Covid vaccines don’t affect fertility, but getting Covid could

A new study shows that Covid-19 vaccines do not impair fertility in men or women – but a Covid infection could potentially affect a man’s fertility for up to 60 days.

Research funded by the National Institutes of Health and published Thursday in the American Journal of Epidemiology tracked the data of over 2,100 women and some of their partners in the United States and Canada for about a year, ending in November 2021.

It found that getting a Covid shot had no discernible effect on fertility rates in either men or women, adding to a growing body of evidence around the safety of Covid vaccines.

The study also found that men who tested positive for Covid within 60 days of their partner’s menstrual cycle were 18% less likely to conceive during that cycle, compared to men who had not tested positive. .

“There’s not necessarily any harm in trying to conceive soon after having Covid, but it may take a little longer,” Amelia Wesselink, study co-author and research assistant professor of epidemiology at the Boston University School of Public Health, told CNBC Make it.

Wesselink says the results showed no long-term effect of Covid infections on male fertility, nor any effect on female fertility.

How Covid infections could affect male fertility

More research is needed to determine why male fertility drops after Covid infections. However, it should be noted that fever is a common symptom of Covid – and fevers are known to temporarily reduce sperm count and motility, according to the NIH.

Dr Boback Berookhim, director of male fertility and microsurgery at Lenox Hill Hospital in New York, said men who had symptomatic Covid with high fevers can potentially experience a temporary drop in sperm count which is likely to bounce back after a few months.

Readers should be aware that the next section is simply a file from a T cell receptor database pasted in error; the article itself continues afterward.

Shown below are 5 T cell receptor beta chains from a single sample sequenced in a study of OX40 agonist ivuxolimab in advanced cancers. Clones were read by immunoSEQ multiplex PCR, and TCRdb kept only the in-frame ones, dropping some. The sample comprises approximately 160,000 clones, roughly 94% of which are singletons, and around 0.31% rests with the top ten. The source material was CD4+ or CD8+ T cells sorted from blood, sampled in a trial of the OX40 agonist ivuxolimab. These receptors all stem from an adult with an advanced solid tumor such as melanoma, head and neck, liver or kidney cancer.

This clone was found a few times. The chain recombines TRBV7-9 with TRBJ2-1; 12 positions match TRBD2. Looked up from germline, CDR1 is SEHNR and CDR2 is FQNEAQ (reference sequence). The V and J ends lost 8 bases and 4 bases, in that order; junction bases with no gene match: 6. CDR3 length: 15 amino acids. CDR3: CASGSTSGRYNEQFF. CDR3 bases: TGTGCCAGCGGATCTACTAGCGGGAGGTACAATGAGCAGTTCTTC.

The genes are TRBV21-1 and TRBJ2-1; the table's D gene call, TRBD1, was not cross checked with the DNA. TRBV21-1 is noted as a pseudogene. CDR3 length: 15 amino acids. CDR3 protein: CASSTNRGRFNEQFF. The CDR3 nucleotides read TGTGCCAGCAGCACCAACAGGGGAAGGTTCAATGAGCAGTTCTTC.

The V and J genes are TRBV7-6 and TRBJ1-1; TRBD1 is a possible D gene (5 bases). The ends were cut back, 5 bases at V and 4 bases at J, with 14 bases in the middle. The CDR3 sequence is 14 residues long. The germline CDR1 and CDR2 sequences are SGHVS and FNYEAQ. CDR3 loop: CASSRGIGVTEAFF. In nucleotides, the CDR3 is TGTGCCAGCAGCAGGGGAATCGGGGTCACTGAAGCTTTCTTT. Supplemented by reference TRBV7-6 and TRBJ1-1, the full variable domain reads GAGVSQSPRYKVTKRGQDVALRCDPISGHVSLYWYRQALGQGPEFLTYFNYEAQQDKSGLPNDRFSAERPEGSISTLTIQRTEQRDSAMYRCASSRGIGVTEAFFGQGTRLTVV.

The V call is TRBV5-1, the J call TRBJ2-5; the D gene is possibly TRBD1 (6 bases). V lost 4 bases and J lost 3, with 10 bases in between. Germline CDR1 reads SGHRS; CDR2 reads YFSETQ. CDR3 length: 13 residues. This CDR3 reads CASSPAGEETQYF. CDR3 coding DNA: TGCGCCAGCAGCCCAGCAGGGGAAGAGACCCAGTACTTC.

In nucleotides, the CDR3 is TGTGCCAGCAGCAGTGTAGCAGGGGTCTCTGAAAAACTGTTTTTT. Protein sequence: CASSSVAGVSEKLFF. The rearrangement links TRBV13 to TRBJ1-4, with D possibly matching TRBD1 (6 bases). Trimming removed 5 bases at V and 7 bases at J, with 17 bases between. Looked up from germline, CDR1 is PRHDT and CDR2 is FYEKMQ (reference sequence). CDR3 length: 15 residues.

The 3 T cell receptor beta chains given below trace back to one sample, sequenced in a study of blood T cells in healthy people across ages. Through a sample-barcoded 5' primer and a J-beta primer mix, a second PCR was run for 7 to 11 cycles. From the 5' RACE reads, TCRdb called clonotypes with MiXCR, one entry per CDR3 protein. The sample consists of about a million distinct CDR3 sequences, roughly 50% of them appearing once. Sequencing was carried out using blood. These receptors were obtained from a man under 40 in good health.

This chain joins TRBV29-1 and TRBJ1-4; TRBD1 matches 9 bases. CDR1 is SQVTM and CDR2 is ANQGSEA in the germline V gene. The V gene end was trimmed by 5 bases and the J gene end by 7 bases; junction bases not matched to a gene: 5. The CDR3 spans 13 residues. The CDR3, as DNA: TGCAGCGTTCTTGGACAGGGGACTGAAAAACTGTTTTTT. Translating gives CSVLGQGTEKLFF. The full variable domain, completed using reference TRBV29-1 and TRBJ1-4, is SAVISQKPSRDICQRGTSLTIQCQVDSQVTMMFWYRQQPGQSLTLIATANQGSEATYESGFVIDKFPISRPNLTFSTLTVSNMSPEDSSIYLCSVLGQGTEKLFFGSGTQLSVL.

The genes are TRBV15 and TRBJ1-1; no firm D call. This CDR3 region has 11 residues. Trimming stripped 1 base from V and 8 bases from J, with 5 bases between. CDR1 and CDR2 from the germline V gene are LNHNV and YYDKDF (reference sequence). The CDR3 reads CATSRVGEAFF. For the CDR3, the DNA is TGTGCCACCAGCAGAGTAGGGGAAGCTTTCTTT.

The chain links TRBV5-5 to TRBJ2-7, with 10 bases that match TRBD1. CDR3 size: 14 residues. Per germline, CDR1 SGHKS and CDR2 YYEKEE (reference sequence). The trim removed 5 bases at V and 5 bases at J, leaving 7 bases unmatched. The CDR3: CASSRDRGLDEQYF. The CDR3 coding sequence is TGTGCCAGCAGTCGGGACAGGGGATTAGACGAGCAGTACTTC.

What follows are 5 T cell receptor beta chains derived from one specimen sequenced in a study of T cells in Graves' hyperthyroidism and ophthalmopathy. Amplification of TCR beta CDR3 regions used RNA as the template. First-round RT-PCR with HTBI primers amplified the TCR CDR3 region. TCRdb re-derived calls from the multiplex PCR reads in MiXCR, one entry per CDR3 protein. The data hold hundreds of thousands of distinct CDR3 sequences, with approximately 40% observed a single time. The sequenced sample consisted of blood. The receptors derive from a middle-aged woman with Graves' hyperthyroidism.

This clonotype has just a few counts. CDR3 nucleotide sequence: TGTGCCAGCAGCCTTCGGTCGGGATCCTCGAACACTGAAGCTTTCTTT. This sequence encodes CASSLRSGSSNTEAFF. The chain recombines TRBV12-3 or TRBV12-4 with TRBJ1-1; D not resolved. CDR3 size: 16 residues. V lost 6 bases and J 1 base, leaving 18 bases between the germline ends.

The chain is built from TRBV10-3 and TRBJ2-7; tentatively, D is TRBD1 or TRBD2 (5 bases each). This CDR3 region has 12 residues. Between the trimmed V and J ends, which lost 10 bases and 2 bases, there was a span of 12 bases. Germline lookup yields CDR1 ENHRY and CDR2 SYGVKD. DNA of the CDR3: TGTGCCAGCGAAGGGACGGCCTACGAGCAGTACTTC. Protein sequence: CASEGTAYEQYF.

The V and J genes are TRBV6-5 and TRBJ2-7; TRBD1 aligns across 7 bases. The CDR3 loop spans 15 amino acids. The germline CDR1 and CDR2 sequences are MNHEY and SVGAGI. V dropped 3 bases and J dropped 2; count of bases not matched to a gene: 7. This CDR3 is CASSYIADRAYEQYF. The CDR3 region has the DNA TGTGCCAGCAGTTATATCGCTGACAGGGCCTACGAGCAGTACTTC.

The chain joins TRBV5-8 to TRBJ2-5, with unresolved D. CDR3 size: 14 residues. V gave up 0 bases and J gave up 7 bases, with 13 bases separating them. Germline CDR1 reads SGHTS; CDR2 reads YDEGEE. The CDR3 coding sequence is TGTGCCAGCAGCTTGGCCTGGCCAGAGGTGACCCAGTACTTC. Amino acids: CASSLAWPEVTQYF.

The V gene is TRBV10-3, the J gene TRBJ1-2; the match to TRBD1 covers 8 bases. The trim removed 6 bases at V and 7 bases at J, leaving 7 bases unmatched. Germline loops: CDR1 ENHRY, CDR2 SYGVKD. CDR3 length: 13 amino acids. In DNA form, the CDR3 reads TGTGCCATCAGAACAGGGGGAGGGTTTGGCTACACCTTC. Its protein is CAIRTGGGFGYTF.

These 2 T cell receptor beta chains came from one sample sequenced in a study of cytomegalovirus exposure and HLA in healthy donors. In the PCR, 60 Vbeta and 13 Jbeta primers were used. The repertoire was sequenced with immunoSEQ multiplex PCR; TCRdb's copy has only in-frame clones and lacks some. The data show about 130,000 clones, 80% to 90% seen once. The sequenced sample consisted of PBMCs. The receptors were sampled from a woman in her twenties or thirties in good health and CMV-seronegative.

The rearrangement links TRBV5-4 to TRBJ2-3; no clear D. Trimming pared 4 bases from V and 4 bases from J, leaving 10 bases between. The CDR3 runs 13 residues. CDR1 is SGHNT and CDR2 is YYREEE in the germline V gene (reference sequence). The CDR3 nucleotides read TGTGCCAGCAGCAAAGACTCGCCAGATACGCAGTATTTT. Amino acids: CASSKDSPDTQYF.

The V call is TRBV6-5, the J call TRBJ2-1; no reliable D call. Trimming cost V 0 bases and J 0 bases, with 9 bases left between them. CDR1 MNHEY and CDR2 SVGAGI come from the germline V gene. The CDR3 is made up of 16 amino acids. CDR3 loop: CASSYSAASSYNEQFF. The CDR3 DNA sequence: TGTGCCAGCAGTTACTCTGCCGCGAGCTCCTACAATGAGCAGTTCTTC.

“Sperm production generally requires normal body temperatures,” he says.

Dr. Adi Katz, director of gynecology at Lenox Hill, says inflammation caused by infection can also play a role in reducing sperm quality. Multiple studies have now shown that Covid infections can affect male fertility, mainly in people who become moderately to severely ill, she adds.

Researchers in the NIH-funded study noted that the short-term decline in male fertility could potentially be prevented by getting the Covid shot. Wesselink says she hopes the study results can help couples make informed decisions about Covid vaccinations and provide reassurance that getting vaccinated won’t hurt their chances of conceiving.

To conduct the study, researchers collected data from more than 2,100 women, ages 21 to 45, in the United States and Canada from December 2020 to November 2021. Subjects were asked to complete questionnaires online health every eight weeks until they get pregnant, or for a year if they haven’t.

Participants were also asked about their male partners and given the opportunity to invite their partners to complete similar questionnaires. Almost 25% of them did. At the time of the study, 73% of women and 74% of men had received at least one dose of a Covid vaccine.

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